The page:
In the story and play Hammond’s wife is Chinese but in the 1940 film – as per the racist studio practices of the day – she becomes Eurasian and is played under heavy make-up by Gale Sondergaard, who was of Danish extraction … She is presented pretty much as clichéd dragon lady, which is infuriating not least because it completely muddies Maugham’s original intentions. Leslie knows nothing about the woman, just hates her because she is married to the man she lusts after and because she believes he has married racially beneath him. In the film Mrs Hammond, as she is billed, is presented as a Fu Manchu yellow peril-style caricature and ultimately as a murderess, though reshaping the narrative as essentially a duel between the two women (Leslie in this version meets her by going to collect the incriminating letter with Joyce) is a very smart idea that pays off in the beautifully shot moonlit finale that is designed as a counterpoint and echo of the opening sequence. Interestingly, the ending was prepared in two distinct versions, just like the original play. As released, Davis admits her feelings for Hammond to her husband and then heads into the moonlit garden to meet her destiny at the hands of the dragon lady, while her return home party continues unaware. In the alternate re-shot and re-edited version, that was ultimately unused, Davis is made more sympathetic by not bothering with her final confrontation with her husband.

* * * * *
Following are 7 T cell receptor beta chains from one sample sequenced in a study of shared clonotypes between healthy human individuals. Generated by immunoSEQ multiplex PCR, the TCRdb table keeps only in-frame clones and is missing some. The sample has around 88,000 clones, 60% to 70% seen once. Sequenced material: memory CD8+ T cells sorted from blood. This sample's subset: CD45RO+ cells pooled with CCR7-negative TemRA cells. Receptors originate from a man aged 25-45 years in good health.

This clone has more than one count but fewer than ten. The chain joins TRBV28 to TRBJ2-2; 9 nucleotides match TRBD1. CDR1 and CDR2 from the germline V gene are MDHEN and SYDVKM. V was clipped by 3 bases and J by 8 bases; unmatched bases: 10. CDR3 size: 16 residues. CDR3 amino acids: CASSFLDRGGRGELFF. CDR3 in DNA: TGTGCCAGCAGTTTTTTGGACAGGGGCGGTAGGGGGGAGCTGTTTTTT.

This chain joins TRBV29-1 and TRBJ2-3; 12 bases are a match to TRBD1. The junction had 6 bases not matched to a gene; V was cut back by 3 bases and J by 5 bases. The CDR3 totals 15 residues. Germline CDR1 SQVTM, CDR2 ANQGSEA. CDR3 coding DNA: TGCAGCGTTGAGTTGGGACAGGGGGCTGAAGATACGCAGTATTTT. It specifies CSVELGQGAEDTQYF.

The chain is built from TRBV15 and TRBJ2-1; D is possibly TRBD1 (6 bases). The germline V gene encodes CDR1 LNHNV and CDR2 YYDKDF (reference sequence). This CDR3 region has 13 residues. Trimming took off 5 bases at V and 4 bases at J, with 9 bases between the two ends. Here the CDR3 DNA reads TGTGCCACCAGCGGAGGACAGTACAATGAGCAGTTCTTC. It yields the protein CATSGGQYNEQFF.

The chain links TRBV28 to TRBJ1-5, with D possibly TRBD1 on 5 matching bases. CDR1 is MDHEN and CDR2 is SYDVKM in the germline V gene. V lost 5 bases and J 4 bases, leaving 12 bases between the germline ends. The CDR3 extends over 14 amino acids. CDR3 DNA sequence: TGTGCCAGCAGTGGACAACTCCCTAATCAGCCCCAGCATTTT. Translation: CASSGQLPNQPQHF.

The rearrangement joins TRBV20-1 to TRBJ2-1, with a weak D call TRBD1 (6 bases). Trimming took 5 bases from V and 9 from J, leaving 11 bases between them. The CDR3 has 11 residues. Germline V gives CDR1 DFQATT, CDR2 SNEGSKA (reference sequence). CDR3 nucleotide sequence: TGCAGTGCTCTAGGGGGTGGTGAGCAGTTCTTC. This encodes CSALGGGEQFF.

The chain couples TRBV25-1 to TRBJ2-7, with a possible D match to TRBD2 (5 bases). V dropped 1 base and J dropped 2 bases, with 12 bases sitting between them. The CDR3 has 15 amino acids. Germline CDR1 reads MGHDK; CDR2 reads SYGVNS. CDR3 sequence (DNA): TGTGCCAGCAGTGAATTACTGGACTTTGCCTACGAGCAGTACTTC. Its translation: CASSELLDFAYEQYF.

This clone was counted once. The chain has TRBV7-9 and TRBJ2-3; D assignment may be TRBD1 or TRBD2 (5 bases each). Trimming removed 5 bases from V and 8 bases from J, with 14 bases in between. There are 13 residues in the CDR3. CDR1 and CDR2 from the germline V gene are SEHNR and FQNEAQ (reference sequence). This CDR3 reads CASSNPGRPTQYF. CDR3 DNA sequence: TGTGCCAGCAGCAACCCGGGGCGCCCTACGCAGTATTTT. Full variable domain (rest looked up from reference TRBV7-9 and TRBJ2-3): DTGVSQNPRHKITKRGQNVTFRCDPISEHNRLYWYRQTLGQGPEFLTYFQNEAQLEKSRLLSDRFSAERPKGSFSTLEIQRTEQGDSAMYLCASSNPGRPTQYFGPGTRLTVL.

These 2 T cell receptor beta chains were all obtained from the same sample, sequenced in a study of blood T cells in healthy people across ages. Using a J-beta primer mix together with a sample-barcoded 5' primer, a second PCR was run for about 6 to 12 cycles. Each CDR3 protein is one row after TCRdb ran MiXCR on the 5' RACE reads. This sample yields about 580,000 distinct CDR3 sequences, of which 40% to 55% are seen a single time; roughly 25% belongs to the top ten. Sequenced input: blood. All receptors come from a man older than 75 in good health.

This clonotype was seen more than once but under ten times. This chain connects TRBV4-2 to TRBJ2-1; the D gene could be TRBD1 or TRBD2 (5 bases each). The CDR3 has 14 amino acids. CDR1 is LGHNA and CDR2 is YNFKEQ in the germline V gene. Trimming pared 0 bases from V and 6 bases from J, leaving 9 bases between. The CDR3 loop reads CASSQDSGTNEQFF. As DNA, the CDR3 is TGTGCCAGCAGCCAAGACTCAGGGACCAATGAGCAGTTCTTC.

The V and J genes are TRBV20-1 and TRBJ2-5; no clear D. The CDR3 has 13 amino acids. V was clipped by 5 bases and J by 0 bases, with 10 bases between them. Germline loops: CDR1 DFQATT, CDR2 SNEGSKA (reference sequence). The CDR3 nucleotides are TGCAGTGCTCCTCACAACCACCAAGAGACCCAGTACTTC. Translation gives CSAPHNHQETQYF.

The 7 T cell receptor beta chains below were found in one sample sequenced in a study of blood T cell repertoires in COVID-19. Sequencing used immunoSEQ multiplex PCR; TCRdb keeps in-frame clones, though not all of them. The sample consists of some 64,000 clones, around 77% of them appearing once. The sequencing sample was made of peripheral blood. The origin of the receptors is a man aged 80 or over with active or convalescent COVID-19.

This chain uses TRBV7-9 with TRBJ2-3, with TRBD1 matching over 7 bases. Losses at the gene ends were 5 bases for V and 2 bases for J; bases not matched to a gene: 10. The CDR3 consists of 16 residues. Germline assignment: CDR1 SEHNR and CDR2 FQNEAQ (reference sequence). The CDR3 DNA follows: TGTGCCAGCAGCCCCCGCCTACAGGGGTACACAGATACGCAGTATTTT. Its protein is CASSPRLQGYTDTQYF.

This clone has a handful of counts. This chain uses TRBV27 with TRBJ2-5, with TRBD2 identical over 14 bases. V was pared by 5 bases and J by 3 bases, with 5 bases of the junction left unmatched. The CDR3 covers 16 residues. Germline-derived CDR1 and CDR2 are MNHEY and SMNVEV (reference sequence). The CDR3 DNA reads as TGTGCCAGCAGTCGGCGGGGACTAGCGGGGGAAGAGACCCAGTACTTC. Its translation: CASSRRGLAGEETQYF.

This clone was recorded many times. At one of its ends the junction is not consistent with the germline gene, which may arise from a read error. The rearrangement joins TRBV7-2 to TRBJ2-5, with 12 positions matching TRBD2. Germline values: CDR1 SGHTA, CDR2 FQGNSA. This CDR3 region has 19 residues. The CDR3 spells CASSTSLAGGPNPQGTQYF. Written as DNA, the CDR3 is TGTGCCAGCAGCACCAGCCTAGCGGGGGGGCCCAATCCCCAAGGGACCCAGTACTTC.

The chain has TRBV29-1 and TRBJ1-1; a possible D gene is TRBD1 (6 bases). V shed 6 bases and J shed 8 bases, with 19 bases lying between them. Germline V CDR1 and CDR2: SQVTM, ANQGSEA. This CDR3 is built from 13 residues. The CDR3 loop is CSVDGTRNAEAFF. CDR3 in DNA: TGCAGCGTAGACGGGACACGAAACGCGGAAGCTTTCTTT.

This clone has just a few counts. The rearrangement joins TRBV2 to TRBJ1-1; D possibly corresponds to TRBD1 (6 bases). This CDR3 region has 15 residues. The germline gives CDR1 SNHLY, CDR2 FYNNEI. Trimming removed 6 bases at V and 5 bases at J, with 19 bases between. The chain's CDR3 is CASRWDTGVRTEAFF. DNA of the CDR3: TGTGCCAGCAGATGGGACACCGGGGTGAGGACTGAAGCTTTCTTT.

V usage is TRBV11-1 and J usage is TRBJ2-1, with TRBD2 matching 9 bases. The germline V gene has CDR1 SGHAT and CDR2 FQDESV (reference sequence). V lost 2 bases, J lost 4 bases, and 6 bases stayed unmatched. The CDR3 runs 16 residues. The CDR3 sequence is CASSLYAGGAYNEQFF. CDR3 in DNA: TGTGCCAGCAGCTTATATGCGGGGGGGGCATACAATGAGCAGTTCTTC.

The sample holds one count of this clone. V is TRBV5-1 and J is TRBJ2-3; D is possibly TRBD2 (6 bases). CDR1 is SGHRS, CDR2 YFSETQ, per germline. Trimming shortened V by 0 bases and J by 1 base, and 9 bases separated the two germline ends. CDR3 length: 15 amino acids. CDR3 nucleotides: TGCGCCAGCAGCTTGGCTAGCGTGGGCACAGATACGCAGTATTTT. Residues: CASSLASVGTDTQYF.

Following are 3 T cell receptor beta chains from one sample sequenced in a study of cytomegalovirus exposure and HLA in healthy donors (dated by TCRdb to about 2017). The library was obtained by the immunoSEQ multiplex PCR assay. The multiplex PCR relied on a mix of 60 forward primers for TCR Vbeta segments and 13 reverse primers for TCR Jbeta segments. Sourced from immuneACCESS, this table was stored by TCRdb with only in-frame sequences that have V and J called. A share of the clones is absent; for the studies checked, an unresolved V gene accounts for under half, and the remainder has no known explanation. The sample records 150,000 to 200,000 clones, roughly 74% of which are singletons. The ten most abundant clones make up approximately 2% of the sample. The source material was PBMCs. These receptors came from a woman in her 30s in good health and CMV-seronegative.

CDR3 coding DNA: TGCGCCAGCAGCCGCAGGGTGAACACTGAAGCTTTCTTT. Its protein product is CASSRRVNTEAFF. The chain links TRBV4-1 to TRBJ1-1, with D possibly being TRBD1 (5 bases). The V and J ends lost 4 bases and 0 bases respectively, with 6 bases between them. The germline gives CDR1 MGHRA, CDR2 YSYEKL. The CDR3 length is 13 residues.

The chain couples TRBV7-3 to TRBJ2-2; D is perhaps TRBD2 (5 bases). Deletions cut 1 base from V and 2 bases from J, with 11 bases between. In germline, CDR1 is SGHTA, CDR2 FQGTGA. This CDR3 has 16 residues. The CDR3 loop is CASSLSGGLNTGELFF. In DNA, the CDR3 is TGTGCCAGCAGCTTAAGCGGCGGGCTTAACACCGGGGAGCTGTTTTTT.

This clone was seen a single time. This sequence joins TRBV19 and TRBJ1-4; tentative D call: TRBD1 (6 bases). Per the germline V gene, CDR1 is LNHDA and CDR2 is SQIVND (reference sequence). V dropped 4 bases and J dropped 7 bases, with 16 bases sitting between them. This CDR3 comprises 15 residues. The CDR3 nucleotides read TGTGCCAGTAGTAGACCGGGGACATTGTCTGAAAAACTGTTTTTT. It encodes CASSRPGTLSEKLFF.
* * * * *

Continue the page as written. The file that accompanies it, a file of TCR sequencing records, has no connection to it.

“He tried to male love to me and I shot him” – 1940 film version
The play was first performed in London in 1927 at the Playhouse starring Gladys Cooper and Nigel Bruce, and in New York later the same year at the Morosco Theater with Katharine Cornell. For the finale as originally performed, Maugham flashes back to before the opening scene to explain why Leslie shot Hammond. In the published version of the play, Maugham opted to just have Leslie relay it all verbally – both versions are presented in most editions. The play’s success lead to the first of several film version in 1929 starring the ill-fated Jeanne Eagels, with Herbert Marshall playing the man she shoots – in this version the narrative is presented in completely linear fashion, so the concluding flashback now makes up the first 15 minutes of the film. At the time the studio also made several foreign language versions, more or less simultaneously, for overseas markets (this is before dubbing became the norm). Thus Paramount also released alternate adaptations shot in French (La Lettre, 1930), German (Weib im Dschungel, 1931), Spanish (La Carta, 1931) and Italian (La Donna Bianca, 1931). You can read what Flickchick has to say about the 1929 version over at Person in the Dark, which is also participating in the blogathon. And you can watch the whole film online here.